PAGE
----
Tracks such as “No Birds” and “Albatross” pan out in a typical post-punk manner, exhibiting speak-singing vocal stylings, spaced-out key playing, and rhythmic bass. This amounts in chaotic, yet minimalistic spills that feel all too necessary. As the record continues, though, they touch on every style under the sun, largely influenced by Lydon’s enlightening trip to Jamaica in the late 70s. The record’s close, “Radio 4,” for example, is strictly instrumental, displaying light, feathery orchestral tones as opposed to the nightmarish, synth-leaning bodies on tracks such as “Socialist.” It’s tracks like these that are key in describing their far-leaning turn away from punk rock, showing that they really had no interest in making music for the masses, but rather, for themselves.
Lyrically, too, Metal Box is impeccable. From his work with the Pistols, it was already a well-known fact that Lydon is a wordsmith at heart, and continuing with his work with PiL, his vision remained clear.
Track “Poptones” has a distinctly dark undertone from the gate; Lydon wails, even before the lyrical content begins. Spanning a devastating almost 8-minutes, the song describes the murder/rape of an unsuspecting victim, having been taken to the woods, not for a picnic, but to meet their end, all while the “cassette played pop tones.” The song itself has more of a classic rock feel, displaying conventional, mega-simple, melodic bass lines and the perfect amount of reverb.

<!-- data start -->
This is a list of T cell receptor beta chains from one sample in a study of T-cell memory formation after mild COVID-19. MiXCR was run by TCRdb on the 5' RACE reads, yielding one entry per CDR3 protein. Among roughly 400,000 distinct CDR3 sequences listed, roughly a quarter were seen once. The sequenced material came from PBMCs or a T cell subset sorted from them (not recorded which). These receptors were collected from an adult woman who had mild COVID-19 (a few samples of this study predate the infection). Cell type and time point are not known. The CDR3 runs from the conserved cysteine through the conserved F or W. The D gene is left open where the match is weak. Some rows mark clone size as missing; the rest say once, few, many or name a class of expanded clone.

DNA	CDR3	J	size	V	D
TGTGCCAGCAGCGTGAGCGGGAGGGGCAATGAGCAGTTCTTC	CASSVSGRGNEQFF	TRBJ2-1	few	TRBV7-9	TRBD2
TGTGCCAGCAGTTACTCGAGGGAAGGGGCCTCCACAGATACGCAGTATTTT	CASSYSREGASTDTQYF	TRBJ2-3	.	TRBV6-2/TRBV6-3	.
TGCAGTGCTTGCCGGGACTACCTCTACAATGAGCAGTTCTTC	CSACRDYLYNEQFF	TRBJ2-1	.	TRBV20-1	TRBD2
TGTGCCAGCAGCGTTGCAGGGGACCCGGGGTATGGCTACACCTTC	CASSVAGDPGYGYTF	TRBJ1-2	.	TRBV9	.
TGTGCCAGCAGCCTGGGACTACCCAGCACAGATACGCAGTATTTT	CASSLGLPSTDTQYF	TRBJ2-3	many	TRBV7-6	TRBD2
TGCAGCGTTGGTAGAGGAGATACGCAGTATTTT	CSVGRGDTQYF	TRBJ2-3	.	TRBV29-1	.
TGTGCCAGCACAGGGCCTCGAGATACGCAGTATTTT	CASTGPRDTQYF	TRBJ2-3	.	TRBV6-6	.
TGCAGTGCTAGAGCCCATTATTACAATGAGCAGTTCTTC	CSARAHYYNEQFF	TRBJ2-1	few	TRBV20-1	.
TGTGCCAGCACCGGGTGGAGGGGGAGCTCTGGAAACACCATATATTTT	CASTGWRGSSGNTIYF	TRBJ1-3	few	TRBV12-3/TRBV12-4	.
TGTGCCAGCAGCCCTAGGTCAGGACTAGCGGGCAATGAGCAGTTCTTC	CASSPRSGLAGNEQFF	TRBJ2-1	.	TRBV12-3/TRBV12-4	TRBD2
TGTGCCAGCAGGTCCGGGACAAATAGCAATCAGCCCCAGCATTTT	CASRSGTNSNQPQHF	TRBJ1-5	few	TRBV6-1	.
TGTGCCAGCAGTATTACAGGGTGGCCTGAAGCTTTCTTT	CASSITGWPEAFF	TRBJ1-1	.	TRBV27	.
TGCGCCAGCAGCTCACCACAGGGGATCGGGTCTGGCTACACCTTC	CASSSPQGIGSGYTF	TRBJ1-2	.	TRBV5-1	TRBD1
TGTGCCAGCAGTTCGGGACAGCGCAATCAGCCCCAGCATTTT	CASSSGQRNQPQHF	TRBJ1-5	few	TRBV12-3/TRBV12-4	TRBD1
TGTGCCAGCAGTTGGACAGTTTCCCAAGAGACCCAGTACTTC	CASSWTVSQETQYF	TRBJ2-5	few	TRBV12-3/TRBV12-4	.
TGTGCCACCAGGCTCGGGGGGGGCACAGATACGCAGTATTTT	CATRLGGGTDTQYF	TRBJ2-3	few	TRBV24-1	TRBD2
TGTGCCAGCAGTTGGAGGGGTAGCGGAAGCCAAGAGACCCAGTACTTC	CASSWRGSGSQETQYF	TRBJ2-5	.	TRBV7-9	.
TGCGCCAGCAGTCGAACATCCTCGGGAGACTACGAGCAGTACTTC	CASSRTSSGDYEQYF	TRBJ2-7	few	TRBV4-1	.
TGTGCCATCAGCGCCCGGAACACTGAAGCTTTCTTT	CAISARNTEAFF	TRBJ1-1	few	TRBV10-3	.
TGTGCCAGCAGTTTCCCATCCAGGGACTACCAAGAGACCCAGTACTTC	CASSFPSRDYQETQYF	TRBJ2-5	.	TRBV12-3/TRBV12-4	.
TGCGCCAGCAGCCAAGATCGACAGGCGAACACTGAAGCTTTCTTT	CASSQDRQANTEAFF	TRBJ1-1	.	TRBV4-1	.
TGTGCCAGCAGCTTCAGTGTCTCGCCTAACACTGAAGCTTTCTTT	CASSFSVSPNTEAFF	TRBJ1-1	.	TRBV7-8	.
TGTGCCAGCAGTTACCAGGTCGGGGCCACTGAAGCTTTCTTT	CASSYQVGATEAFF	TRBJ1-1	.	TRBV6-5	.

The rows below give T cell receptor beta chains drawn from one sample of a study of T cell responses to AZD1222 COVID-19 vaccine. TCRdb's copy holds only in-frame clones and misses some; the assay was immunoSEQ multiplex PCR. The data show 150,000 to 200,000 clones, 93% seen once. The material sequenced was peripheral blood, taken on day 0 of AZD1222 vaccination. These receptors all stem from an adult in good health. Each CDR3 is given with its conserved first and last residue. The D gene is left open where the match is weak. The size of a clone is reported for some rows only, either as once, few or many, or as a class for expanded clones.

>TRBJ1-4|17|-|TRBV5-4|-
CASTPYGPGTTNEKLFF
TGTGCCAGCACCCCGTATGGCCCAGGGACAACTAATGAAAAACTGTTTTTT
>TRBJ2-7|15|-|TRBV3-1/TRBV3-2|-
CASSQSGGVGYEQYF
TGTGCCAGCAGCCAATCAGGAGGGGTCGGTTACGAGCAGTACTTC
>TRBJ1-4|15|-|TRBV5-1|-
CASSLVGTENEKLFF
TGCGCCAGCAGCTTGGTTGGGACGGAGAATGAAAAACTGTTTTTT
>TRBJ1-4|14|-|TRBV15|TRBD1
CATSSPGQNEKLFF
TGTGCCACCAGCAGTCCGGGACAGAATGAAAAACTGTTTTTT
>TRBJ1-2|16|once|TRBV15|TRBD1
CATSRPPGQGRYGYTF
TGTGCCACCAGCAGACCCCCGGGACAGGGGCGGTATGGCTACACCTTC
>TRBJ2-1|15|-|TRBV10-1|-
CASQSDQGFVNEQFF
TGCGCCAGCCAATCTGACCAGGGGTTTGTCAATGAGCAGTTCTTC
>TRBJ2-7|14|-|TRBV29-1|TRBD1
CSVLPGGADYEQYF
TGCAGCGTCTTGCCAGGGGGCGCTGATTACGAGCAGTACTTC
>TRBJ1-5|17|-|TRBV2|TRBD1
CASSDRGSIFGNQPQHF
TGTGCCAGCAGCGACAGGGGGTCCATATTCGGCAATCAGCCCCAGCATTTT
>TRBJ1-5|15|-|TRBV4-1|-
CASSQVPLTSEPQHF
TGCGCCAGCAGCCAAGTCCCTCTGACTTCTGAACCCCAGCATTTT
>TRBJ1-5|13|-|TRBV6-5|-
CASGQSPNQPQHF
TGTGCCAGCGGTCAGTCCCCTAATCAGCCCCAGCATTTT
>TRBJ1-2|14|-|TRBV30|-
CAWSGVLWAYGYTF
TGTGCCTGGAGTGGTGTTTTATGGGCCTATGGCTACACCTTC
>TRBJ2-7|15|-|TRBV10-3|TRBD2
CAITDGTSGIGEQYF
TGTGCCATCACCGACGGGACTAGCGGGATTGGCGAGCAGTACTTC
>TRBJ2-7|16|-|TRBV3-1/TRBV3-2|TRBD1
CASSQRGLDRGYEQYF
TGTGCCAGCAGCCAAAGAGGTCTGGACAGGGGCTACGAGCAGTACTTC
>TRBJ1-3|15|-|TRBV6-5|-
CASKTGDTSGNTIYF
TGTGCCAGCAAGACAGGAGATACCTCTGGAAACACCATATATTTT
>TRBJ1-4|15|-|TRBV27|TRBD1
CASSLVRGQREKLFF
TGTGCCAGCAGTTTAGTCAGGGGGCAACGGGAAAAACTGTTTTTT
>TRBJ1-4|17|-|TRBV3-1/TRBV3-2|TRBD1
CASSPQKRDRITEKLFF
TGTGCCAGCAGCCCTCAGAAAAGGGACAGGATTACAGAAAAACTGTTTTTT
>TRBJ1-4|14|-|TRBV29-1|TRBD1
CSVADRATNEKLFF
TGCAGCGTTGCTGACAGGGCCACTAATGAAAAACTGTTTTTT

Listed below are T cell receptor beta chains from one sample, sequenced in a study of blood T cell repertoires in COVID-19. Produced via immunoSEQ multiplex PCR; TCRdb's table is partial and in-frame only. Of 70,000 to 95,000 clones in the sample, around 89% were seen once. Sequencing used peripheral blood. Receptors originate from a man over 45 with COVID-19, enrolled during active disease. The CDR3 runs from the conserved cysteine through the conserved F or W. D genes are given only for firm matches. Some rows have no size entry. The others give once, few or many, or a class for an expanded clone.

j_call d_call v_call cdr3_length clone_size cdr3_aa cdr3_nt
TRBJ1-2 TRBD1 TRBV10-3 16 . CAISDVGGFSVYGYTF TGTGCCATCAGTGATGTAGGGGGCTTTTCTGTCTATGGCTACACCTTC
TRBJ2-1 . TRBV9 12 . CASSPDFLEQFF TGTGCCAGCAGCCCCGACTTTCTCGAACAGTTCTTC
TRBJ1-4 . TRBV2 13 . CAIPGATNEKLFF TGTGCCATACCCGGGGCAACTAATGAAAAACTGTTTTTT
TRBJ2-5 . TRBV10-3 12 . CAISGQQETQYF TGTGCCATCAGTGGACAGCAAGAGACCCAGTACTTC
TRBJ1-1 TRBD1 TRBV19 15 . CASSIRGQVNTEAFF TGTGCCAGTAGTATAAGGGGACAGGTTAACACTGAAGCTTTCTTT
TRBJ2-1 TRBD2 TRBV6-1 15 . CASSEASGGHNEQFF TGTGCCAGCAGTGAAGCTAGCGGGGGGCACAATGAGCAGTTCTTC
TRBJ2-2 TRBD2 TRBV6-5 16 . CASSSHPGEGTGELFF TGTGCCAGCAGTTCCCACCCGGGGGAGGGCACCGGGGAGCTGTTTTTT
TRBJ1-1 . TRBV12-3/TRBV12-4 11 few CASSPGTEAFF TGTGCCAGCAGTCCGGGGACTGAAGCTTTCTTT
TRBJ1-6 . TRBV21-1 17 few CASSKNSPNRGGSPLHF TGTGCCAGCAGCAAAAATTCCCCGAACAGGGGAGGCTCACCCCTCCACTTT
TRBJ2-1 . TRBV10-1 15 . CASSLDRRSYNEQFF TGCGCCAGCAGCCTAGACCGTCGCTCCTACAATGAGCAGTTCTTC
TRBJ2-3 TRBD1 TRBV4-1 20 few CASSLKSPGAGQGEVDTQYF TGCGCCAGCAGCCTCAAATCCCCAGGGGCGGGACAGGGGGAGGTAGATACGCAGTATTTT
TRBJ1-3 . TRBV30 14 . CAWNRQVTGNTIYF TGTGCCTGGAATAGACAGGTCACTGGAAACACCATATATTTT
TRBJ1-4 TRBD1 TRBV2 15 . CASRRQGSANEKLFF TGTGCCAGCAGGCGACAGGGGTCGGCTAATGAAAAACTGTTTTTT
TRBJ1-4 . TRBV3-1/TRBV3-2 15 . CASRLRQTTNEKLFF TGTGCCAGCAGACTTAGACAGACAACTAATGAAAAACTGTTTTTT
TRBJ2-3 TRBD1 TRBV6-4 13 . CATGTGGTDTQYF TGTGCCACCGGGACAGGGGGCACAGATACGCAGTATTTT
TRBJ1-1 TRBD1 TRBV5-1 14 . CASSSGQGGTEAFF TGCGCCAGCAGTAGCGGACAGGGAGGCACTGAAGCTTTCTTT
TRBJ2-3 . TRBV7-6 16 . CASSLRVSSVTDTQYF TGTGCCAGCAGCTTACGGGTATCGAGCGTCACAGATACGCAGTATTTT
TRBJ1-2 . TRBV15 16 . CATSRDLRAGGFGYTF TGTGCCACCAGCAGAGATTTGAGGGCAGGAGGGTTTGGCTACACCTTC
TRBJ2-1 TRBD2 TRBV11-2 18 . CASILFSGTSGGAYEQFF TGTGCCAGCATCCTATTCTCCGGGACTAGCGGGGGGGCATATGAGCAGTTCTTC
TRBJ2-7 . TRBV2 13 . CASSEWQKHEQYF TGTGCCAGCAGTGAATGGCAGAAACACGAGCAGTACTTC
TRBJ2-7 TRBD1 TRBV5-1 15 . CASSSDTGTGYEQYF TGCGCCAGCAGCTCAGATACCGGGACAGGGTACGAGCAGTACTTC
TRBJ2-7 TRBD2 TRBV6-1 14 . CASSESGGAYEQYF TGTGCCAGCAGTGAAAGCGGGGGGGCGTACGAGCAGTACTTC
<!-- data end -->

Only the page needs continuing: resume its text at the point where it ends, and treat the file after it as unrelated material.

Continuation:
“Careering” is just as bleak: it begins with a shrill squawk of some kind of bird (mimicking a horrifying yelp), panning out in ominous synths. Your heart begins to pound as it unfolds the story of a military gunman, making his career off of murder: “There must be meaning / Behind the moaning / Spreading tales / Like coffin nails,” Lydon wobbles in his haunting drawl, giving the track an even more eery feel. It’s a nightmarish sequence that brings about this feeling of unease, and that’s exactly the point: the pride of the country has been built on bloodshed.
Records such as this have an ability to take a hold of your shoulders, shake you around, and empty your pockets of their change and your head of any thoughts that aren’t about said album.
With their legacy considered, though, Metal Box is only touching the surface. As Reynolds continued, “Indeed, there’s a sense in which musical golden ages engineer their own endings. Records such as Metal Box and [Joy Division’s] Unknown Pleasures, by dint of their very originality, ensure that they’ll be copied by lesser groups whose imaginations have been overpowered” (1021). In the wake of the takeover of bands such as PiL, Joy Division, Gang of Four, and Talking Heads—the primary pioneers—a new underground of similar groups, such as Killing Joke and The Sound, sprung up, putting pressure on the originators to keep forging their initial path.
Years since their early days and a few records, hundreds of interviews, numerous documentaries, and thousands of live gigs later, Public Image Ltd. still hasn’t fallen to the wayside. From the gate, their impact was apparent, and decades later, bands have continued to crop up, citing Lydon and PiL as major influences.
As Lydon asserted in Public Image’s lead, eponymous single, “Public image belongs to me / It’s my own creation, my grand finale,” and in a few ways, he was right. Though people recognize him most for his punk alter-ego, the PiL-era Lydon really changed the world, giving a voice to a whole new genre.